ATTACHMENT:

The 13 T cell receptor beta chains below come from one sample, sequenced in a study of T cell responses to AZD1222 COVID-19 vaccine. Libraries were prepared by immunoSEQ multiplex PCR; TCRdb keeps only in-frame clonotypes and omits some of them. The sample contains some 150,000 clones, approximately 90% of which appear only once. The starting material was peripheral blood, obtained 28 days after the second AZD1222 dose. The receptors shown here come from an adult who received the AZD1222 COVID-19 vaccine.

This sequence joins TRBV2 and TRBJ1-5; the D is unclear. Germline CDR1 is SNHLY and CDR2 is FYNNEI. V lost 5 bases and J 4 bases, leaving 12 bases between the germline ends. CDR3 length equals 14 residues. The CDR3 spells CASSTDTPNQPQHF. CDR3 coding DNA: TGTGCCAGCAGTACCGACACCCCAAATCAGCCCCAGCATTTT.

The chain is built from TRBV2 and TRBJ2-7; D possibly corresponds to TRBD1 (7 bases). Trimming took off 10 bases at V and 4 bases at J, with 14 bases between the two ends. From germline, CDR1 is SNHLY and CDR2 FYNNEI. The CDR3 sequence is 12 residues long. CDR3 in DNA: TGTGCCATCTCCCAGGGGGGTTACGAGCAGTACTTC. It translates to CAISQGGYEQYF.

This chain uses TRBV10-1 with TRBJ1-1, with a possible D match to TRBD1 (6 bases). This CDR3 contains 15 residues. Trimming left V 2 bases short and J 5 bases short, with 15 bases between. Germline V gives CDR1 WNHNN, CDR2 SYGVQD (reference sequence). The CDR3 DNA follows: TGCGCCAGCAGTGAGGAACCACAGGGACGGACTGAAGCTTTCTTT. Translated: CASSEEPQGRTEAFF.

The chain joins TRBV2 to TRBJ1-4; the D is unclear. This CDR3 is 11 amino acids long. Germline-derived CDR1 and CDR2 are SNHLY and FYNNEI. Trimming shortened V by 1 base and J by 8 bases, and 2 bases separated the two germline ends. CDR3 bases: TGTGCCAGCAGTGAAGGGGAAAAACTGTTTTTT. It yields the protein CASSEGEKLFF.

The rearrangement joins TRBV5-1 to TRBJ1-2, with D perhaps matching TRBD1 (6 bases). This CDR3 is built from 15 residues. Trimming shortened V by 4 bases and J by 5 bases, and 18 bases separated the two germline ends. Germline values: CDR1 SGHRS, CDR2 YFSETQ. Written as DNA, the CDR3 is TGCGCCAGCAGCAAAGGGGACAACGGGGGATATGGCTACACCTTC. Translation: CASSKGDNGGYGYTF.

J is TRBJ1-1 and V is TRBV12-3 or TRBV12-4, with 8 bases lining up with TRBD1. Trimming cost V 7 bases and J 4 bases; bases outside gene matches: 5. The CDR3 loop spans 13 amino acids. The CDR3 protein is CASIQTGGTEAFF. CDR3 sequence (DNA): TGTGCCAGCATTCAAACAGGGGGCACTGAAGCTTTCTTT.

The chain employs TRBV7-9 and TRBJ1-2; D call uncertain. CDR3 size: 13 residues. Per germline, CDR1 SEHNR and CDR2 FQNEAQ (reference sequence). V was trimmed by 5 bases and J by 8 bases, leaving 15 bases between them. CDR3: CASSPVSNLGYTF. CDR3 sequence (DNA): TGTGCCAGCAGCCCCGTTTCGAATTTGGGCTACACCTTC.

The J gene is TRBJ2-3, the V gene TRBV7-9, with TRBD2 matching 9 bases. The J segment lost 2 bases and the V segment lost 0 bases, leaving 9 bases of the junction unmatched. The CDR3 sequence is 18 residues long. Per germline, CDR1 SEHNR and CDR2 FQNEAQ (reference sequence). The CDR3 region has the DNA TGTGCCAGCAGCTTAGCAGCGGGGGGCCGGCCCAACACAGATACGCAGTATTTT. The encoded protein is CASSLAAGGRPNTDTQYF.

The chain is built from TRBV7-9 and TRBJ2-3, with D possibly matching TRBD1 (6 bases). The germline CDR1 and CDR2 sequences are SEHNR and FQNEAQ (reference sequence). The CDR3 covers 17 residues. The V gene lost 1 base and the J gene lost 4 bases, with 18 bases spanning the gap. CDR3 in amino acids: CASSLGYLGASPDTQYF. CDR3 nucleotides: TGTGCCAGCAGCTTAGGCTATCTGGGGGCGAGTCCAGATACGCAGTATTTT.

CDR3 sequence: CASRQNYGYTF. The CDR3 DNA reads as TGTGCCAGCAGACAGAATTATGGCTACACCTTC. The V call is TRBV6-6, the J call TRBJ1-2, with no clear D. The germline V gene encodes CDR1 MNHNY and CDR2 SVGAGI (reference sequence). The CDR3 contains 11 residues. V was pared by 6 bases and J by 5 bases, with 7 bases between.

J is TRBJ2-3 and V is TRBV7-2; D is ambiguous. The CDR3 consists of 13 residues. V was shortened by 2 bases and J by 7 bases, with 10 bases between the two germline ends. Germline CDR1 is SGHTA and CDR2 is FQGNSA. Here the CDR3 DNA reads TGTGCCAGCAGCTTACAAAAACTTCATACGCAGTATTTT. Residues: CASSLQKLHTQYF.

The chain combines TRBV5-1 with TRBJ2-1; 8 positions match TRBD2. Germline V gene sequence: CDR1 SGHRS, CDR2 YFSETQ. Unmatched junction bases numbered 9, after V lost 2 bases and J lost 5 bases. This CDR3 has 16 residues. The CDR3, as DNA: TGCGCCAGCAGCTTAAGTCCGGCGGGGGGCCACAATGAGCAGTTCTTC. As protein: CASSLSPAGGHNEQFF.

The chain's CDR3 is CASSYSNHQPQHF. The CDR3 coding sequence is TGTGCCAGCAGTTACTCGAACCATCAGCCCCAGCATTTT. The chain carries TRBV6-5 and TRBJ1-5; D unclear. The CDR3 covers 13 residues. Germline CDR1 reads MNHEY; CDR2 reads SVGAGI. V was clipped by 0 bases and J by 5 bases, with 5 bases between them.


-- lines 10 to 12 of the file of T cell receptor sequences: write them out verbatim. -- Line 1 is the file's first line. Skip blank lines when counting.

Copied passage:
The chain is built from TRBV7-9 and TRBJ2-3, with D possibly matching TRBD1 (6 bases). The germline CDR1 and CDR2 sequences are SEHNR and FQNEAQ (reference sequence). The CDR3 covers 17 residues. The V gene lost 1 base and the J gene lost 4 bases, with 18 bases spanning the gap. CDR3 in amino acids: CASSLGYLGASPDTQYF. CDR3 nucleotides: TGTGCCAGCAGCTTAGGCTATCTGGGGGCGAGTCCAGATACGCAGTATTTT.

CDR3 sequence: CASRQNYGYTF. The CDR3 DNA reads as TGTGCCAGCAGACAGAATTATGGCTACACCTTC. The V call is TRBV6-6, the J call TRBJ1-2, with no clear D. The germline V gene encodes CDR1 MNHNY and CDR2 SVGAGI (reference sequence). The CDR3 contains 11 residues. V was pared by 6 bases and J by 5 bases, with 7 bases between.

J is TRBJ2-3 and V is TRBV7-2; D is ambiguous. The CDR3 consists of 13 residues. V was shortened by 2 bases and J by 7 bases, with 10 bases between the two germline ends. Germline CDR1 is SGHTA and CDR2 is FQGNSA. Here the CDR3 DNA reads TGTGCCAGCAGCTTACAAAAACTTCATACGCAGTATTTT. Residues: CASSLQKLHTQYF.